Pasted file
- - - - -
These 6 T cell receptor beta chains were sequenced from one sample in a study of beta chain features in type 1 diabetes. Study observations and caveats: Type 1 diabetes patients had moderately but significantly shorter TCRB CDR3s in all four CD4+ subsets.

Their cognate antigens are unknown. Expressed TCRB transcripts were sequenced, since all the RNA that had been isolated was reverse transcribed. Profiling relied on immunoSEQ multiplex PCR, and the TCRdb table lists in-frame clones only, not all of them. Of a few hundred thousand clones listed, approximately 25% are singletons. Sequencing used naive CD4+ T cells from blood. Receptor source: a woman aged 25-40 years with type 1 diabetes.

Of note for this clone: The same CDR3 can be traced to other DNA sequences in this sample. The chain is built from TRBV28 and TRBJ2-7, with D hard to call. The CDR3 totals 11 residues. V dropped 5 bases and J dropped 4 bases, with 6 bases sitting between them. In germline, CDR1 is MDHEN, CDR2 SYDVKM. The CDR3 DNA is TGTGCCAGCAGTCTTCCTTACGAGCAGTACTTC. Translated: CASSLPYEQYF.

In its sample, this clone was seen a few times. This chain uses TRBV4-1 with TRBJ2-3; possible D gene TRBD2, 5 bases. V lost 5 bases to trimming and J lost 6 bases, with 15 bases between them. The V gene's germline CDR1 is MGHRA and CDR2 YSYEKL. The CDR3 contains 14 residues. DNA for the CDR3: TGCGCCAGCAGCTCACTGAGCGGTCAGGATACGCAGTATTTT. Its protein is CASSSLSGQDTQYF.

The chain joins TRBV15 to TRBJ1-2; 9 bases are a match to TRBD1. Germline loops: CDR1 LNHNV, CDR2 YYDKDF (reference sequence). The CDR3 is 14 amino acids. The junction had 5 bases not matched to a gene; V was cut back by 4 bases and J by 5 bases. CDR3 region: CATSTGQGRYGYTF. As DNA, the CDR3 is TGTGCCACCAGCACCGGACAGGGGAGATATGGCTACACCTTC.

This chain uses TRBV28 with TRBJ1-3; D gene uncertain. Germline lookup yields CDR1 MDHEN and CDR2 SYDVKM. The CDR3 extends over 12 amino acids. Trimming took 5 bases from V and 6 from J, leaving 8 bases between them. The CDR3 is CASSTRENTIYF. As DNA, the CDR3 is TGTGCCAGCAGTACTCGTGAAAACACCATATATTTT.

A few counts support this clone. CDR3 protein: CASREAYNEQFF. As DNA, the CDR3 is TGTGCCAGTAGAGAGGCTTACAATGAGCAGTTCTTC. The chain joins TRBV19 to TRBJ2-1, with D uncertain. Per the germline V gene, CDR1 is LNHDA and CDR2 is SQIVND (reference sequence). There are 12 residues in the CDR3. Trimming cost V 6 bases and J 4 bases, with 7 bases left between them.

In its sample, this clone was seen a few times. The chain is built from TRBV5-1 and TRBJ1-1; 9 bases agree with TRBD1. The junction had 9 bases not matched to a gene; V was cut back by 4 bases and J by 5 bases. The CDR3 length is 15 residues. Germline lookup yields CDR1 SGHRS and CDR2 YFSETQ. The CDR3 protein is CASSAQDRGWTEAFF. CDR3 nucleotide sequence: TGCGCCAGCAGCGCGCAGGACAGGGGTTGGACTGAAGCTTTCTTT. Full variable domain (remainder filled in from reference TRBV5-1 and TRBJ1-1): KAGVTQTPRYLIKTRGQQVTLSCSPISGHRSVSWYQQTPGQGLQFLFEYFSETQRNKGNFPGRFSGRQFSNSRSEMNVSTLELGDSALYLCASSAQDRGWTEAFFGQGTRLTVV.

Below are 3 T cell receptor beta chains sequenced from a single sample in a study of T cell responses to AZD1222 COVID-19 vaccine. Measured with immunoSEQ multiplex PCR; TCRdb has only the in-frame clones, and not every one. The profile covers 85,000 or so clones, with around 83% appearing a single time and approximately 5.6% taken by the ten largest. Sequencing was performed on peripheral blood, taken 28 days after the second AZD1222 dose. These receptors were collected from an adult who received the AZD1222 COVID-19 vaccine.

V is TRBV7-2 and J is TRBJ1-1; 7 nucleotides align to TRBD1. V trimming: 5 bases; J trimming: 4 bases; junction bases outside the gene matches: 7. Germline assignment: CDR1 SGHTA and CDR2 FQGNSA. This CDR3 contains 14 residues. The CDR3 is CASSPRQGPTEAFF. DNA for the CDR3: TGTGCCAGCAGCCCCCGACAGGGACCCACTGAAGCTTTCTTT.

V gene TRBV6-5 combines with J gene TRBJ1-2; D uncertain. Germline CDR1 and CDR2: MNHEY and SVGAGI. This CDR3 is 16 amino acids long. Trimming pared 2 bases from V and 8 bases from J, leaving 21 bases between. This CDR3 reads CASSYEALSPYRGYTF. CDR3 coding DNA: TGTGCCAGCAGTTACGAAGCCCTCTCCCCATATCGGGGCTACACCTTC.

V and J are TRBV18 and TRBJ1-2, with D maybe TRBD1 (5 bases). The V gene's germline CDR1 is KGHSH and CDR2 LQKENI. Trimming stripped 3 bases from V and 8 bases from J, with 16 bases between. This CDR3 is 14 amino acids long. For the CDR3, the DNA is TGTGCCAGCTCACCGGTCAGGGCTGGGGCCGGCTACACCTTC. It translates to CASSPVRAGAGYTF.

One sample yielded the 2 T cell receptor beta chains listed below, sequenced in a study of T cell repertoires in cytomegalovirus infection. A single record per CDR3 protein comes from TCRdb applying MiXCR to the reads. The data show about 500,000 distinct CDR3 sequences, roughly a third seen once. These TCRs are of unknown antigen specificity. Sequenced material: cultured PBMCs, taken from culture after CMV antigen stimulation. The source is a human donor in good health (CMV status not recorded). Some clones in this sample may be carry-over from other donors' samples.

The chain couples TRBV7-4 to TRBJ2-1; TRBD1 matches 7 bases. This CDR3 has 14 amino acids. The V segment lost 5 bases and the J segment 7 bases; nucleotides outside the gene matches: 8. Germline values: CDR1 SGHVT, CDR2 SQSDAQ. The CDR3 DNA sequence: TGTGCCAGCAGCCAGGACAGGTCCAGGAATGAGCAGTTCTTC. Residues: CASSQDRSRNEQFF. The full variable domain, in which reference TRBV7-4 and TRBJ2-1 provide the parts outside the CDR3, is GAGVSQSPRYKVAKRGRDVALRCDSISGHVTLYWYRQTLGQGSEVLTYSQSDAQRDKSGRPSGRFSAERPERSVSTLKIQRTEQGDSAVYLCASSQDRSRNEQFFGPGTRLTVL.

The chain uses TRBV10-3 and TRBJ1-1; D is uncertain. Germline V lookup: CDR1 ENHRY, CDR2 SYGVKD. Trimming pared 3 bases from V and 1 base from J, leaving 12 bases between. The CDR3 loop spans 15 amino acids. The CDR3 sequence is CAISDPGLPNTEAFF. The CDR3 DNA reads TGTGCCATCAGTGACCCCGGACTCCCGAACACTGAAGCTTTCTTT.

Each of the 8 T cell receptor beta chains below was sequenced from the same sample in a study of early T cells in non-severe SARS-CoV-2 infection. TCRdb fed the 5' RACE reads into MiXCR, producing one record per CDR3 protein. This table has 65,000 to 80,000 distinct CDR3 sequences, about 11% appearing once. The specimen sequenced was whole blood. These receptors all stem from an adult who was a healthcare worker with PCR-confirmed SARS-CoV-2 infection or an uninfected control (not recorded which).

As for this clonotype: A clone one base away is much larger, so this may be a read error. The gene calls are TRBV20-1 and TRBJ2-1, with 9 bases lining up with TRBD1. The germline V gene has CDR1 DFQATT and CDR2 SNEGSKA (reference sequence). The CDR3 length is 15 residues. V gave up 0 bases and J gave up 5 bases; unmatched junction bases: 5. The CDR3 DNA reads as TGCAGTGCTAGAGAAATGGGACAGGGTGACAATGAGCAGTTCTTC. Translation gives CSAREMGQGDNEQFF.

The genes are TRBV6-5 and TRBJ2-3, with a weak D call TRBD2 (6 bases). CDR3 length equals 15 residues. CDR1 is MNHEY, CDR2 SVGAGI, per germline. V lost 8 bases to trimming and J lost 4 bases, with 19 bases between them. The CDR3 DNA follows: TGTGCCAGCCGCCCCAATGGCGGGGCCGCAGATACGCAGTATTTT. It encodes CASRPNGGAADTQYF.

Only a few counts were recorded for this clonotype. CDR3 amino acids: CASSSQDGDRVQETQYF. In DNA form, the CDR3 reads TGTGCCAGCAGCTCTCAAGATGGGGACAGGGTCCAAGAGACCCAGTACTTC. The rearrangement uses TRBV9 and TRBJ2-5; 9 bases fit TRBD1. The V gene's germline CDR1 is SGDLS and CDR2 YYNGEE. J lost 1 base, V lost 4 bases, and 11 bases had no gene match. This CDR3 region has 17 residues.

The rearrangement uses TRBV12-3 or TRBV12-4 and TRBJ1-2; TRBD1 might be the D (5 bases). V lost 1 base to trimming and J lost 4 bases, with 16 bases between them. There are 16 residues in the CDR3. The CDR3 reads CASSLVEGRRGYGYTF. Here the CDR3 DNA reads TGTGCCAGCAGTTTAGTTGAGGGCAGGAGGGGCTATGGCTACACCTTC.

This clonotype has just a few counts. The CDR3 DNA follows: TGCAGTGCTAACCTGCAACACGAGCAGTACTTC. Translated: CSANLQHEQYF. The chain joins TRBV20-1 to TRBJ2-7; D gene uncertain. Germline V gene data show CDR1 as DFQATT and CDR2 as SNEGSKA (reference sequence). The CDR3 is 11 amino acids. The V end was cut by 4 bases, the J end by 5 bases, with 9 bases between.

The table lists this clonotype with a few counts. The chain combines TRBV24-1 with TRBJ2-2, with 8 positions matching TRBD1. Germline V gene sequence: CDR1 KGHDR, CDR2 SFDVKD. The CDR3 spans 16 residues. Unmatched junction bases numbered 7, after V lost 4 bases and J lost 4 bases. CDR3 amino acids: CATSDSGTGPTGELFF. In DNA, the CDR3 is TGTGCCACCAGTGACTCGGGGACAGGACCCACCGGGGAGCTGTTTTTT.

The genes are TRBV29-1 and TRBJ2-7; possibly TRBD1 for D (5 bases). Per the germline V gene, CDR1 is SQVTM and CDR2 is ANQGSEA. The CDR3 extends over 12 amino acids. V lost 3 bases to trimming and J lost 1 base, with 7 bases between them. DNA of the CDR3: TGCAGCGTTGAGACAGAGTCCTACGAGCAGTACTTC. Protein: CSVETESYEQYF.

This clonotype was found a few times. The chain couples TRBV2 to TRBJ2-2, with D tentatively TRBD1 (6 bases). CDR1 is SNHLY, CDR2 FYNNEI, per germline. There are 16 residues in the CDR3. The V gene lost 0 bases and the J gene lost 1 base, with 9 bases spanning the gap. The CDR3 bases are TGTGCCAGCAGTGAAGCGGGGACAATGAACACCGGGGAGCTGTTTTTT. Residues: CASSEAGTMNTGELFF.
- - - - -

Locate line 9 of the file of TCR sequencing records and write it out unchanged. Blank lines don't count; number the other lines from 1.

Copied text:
Below are 3 T cell receptor beta chains sequenced from a single sample in a study of T cell responses to AZD1222 COVID-19 vaccine. Measured with immunoSEQ multiplex PCR; TCRdb has only the in-frame clones, and not every one. The profile covers 85,000 or so clones, with around 83% appearing a single time and approximately 5.6% taken by the ten largest. Sequencing was performed on peripheral blood, taken 28 days after the second AZD1222 dose. These receptors were collected from an adult who received the AZD1222 COVID-19 vaccine.